Billed as a history of inns and taverns, this treatise is much broader in scope, presenting information from a variety of sources on travel along major thoroughfares, on early stage and postal routes, modes of transportation, as well as the roads and taverns. Detailed, graphic descriptions of methods of travel, the accommodations from food to furniture, fellow travelers, and innkeepers are drawn from numerous diaries, travelogues and local histories and it is the reference to these that many researchers will find of most value. The author begins with inns from New York City to Springfield, Massachusetts, and on to Boston following the Boston Post Road; a second Post Road from New York to New Haven, is followed by a brief sojourn in New Hampshire, Vermont and Maine, before turning south to Long Island, Staten Island and New Jersey. Pennsylvania inns are given extensive coverage before moving on to Delaware, Maryland and Washington, D.C. The south is given rather short shrift with a single chapter taking one from Virginia to Louisiana. Then its north to the National Road through Ohio, the old Iroquois Trail in New York state and on to the Midwest from Indiana to Iowa and north to Wisconsin before doubling back to pick up Kentucky, Tennessee and Missouri. Replete with first hand accounts of travel from the 1600s through the late 1800s, this is both an entertaining and an educational journey.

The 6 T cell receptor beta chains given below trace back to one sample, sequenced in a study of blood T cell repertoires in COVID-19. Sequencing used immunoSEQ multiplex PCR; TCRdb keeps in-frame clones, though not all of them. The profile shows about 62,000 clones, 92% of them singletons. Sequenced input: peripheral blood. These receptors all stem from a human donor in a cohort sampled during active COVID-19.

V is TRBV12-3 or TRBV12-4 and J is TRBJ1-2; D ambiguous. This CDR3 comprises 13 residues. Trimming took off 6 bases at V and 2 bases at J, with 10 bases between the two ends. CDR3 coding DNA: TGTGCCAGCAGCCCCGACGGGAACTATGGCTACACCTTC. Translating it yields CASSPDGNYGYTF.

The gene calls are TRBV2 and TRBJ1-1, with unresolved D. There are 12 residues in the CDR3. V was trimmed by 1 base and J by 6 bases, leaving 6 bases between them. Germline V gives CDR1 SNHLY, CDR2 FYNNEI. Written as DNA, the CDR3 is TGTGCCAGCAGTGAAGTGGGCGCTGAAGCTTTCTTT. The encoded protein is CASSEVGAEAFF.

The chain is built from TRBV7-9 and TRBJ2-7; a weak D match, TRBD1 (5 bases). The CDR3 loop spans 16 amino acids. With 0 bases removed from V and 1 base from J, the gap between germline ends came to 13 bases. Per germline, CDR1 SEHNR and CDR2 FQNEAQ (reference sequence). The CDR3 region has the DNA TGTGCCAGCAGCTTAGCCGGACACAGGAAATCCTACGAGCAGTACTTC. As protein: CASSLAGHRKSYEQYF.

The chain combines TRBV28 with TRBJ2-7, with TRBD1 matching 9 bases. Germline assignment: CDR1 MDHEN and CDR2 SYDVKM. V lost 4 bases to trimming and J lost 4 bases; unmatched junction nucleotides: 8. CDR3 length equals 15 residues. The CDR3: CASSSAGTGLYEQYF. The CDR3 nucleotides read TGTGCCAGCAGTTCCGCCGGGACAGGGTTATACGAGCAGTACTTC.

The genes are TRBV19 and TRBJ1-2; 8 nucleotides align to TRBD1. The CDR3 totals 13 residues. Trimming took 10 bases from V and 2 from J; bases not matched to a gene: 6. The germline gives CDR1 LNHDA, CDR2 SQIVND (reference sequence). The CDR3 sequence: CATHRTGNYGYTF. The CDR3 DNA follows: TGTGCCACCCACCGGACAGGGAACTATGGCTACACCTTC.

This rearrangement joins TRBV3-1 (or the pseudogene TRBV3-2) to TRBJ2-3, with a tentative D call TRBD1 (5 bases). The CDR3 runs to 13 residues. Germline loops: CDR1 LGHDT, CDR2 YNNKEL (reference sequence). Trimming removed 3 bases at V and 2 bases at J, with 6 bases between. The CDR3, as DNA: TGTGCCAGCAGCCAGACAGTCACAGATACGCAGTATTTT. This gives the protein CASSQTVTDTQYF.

Summary by Barbara Vines Little, CG
for Archive CD Books USA
The CD includes high-quality images of every page as originally published (not just a transcript) and is fully searchable using Adobe Acrobat Reader (version 5 or later recommended) on any Windows, Macintosh, or Unix computer. The data on this CD is completely self-contained, and requires no installation.